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A long-time friend came by our Victus booth this past weekend at the Teach Them Diligently Homeschool Conference in Nashville, and I was surprised to see her at an out-of-town convention. She warmly and sincerely told me how much the blogs I write mean to her.

Not only were her words encouraging, but in my heart of hearts they urged me to get back to writing. Although I do love to write our blogs and do receive much wonderful feedback, for many reasons I have failed to make these a priority in the busyness of this growing little company.

So here goes. My first blog entry in a long time.

After walking through a mixture of snow and rain yesterday and having a frost warning last night, I am thrilled to look out and see this beautiful sunshiny day. We have lovely trees in Memphis, and they are just starting to turn a little yellowish-green because of the tiny buds forming on their branches.

Across the street are minute white flowers beside our neighbor’s mailbox, and in our flower bed the Lenten roses are in full bloom. The pink azaleas are starting to bloom as are the daffodils I love. Spring is here!

Or so it seems.

The only sound I hear is the drone of the leaf blower wielded by our 13-year-old grandson as he readies the back yard for one of our sons and his family due to arrive from D.C. for Easter. The yard will host a series of Easter egg hunts as the little people hide the colorful little treasures, scatter to collect them and then do it all over again.

Spring is a wonderful time of year in so many ways. And although Easter brings back sad memories of my Daddy leaving this earth at this time of year, I do love it all the same! It’s a time to be reminded of renewal and of life.

“Would you like a sticker?”

This past weekend my daughter and her three children went with me to the Teach Them Diligently convention, where I gave a talk on Victus and how to start with the basics. She and her three helped me talk about and sell our products in our booth.

Her just turned 5-year-old Chandler sat on a tall stool at the booth entrance and spoke with people as they passed by. “Would you like a sticker?” he would sweetly and sincerely ask. Who could pass him by? Meanwhile, his 11-year-old sister handed out flyers or coloring sheets to the accompanying children, while her 13-year-old adeptly explained the value of Victus for students moving into higher grades.

My daughter and I had innumerable opportunities to encourage those who came to see our products. We shared the history of Victus—how five tutors and I began a tutoring business in 1977 and found that a student’s success was often less a matter of an ability to learn and more a matter of simply knowing how to study.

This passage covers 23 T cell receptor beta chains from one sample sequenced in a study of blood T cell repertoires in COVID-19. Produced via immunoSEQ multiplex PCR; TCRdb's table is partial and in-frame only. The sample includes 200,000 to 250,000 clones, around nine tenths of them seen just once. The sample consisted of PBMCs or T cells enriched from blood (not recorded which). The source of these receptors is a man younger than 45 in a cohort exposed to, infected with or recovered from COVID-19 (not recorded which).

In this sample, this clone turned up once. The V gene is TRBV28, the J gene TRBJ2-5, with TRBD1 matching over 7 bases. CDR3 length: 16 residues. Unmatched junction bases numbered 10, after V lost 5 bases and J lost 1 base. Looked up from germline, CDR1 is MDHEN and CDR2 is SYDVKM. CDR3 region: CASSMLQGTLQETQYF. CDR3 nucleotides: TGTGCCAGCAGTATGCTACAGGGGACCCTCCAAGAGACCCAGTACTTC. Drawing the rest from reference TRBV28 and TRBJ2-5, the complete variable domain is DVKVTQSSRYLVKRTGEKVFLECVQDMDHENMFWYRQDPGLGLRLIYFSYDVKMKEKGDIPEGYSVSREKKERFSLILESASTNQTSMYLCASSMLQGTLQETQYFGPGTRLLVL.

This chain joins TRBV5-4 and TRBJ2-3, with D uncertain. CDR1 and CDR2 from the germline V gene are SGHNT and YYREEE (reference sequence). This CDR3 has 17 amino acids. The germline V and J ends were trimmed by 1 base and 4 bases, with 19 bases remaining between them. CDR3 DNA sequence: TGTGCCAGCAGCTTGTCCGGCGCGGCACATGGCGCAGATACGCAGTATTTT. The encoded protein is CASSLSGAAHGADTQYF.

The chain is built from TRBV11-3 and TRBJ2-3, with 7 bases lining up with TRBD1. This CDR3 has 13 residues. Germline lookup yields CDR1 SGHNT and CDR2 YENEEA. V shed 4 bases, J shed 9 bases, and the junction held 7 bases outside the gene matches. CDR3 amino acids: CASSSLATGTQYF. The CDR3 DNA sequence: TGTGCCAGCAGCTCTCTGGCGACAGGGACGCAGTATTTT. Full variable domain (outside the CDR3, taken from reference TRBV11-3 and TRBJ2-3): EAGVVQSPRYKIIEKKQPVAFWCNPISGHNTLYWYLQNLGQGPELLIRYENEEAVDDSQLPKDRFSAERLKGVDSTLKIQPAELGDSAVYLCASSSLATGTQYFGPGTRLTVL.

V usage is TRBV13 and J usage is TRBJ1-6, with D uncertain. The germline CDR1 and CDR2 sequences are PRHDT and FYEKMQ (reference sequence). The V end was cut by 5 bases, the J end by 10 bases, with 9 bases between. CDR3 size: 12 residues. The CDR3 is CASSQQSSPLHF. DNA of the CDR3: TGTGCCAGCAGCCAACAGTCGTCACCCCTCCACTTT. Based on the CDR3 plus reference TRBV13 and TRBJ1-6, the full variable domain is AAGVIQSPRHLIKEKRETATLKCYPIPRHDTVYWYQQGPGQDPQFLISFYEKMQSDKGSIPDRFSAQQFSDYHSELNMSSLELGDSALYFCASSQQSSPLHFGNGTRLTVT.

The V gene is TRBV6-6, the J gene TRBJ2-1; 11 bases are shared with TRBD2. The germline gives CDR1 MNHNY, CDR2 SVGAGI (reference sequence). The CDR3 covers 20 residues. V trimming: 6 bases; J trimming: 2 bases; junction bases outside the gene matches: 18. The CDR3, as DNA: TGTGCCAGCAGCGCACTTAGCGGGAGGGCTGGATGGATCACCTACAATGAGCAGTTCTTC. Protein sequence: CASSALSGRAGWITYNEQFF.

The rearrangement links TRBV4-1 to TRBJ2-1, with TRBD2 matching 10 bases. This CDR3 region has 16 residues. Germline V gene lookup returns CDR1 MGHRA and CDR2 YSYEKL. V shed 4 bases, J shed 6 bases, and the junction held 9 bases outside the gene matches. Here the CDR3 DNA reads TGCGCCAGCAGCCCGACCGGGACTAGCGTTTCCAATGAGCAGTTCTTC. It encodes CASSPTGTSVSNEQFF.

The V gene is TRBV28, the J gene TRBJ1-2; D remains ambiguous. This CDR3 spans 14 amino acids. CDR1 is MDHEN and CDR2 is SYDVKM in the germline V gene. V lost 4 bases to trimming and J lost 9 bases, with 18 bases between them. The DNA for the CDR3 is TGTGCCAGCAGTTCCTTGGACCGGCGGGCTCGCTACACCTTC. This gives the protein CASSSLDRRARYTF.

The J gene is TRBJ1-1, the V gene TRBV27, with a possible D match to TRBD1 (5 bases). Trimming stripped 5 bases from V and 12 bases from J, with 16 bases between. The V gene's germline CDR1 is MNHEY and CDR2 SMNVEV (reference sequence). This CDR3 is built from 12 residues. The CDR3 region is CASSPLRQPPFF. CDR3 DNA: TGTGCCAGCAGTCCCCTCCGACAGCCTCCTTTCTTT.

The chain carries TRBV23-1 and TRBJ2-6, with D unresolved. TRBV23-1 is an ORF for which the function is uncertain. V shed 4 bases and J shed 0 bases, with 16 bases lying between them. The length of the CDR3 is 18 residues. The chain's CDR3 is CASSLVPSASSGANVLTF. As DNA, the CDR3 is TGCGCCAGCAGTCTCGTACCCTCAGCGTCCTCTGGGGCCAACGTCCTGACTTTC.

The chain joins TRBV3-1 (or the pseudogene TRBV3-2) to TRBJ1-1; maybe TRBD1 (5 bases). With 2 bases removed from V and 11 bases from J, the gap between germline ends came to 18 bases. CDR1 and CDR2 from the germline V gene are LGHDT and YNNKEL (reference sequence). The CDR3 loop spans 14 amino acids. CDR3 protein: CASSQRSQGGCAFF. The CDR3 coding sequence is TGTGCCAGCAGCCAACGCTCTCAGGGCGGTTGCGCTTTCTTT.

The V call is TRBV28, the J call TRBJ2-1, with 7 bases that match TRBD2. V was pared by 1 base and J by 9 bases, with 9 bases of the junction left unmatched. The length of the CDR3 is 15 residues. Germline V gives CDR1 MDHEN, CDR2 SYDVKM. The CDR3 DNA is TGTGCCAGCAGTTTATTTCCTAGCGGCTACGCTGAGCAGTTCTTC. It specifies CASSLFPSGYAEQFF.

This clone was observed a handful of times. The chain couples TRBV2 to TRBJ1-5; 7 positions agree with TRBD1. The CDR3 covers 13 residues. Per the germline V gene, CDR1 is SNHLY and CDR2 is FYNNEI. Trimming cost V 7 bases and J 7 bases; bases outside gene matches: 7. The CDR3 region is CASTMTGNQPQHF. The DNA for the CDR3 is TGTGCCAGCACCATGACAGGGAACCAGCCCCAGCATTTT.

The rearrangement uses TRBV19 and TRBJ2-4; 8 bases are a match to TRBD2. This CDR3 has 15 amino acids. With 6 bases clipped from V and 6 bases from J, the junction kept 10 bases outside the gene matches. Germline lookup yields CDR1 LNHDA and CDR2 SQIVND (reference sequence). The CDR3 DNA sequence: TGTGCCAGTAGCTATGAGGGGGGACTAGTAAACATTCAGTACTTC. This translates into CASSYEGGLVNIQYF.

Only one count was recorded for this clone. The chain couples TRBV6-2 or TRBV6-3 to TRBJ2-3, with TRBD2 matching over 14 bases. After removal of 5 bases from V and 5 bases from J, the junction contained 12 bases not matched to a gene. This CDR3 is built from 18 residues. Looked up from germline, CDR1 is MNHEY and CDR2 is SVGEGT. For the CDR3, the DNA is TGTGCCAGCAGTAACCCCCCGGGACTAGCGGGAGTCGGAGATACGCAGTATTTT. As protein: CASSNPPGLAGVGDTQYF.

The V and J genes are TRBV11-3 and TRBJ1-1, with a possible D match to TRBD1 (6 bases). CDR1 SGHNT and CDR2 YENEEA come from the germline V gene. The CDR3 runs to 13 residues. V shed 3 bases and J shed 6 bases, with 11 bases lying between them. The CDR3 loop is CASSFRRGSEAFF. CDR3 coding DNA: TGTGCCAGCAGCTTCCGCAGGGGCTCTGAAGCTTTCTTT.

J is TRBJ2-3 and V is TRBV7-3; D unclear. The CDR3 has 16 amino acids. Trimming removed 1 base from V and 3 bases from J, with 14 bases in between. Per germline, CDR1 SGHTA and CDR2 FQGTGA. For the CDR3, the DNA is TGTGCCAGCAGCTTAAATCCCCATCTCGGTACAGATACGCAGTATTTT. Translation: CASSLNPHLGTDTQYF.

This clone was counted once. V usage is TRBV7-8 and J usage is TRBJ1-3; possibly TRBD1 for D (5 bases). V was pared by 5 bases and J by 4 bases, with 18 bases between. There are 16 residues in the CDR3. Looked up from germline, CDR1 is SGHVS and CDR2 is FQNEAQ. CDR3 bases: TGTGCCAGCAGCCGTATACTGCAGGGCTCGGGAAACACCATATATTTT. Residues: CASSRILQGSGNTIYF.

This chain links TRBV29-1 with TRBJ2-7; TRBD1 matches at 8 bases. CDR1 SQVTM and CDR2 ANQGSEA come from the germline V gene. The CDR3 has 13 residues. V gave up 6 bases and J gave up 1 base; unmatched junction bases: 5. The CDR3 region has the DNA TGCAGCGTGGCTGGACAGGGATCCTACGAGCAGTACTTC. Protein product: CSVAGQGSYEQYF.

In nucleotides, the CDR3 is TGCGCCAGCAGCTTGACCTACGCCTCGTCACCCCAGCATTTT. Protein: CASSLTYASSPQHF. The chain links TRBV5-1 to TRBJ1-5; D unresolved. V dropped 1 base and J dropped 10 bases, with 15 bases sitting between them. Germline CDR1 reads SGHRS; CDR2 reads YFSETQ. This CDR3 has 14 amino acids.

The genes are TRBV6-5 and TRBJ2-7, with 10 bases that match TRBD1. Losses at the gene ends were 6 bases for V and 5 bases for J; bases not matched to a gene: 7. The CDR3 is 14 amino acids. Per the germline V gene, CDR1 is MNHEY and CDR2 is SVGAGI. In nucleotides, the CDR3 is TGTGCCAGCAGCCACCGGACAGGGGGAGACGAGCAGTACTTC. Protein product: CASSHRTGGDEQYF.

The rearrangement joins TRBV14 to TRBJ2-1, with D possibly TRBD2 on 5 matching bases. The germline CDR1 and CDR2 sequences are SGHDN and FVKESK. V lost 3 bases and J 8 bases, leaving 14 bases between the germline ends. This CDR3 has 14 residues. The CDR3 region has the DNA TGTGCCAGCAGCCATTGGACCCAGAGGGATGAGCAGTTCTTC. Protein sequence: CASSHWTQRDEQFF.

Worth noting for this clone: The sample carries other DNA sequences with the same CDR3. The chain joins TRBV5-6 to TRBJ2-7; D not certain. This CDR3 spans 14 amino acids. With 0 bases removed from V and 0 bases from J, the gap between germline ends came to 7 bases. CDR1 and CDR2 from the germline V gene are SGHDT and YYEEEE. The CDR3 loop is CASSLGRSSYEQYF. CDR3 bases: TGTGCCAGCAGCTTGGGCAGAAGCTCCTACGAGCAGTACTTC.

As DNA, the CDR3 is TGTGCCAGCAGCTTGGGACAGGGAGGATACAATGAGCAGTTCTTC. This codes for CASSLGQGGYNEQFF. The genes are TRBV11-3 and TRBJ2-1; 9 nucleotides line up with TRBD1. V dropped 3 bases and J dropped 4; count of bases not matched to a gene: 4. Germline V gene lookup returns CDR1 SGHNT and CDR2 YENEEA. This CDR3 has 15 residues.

We also described the slow development of the course as God led me to integrate the study skills we had been teaching with the principles of strategic planning from the business consulting I had been doing as well.

We talked about the name Victus meaning way of life and that our hope is that it will help students succeed in academics and in life. We showed them our new products that allow even the youngest of our students to learn these basics so they can build on them and not have to unlearn bad habits later in school.

It brings me such joy to be with these young parents and their children and offer them encouragement in the journey. With the twists and turns of life, we do not know what the next moment will bring, and opportunities like these make me so thankful. Two years ago, I was diagnosed with cancer, and that experience has helped me learn to savor each moment. As I reflected over this weekend, I was reminded that six years ago, my Daddy was just about to leave this earth, and fifteen years ago, I didn’t have these beautiful eight grandchildren in my life. When I think of all these people we saw at the convention, I’m touched to the core of my being.

Our problem is we either worry about the future or the past, or we wish for the future or the past.

Recently, I had a conversation with one son’s brother-in-law who was diagnosed with cancer about the same time I was. We commiserated about what we had been through and what we had learned. We both agreed we had learned to enjoy the moment.

So I encourage you this day, no matter what is going on in your life, to take the time to look around. How many moments out of the past day have been anything but moments to enjoy?

Our problem is we either worry about the future or the past, or we wish for the future or the past.

How wonderful it would be if we would begin again. During or after each little or hard knock, during or after each little set back or big one, during or after each gift—big or small, during or after each joy—overwhelming or tiny, let’s just begin again: lift our heads, look at those spring flowers, and enjoy the moment!

After all, this is the day the Lord has made. Let us rejoice and be glad it!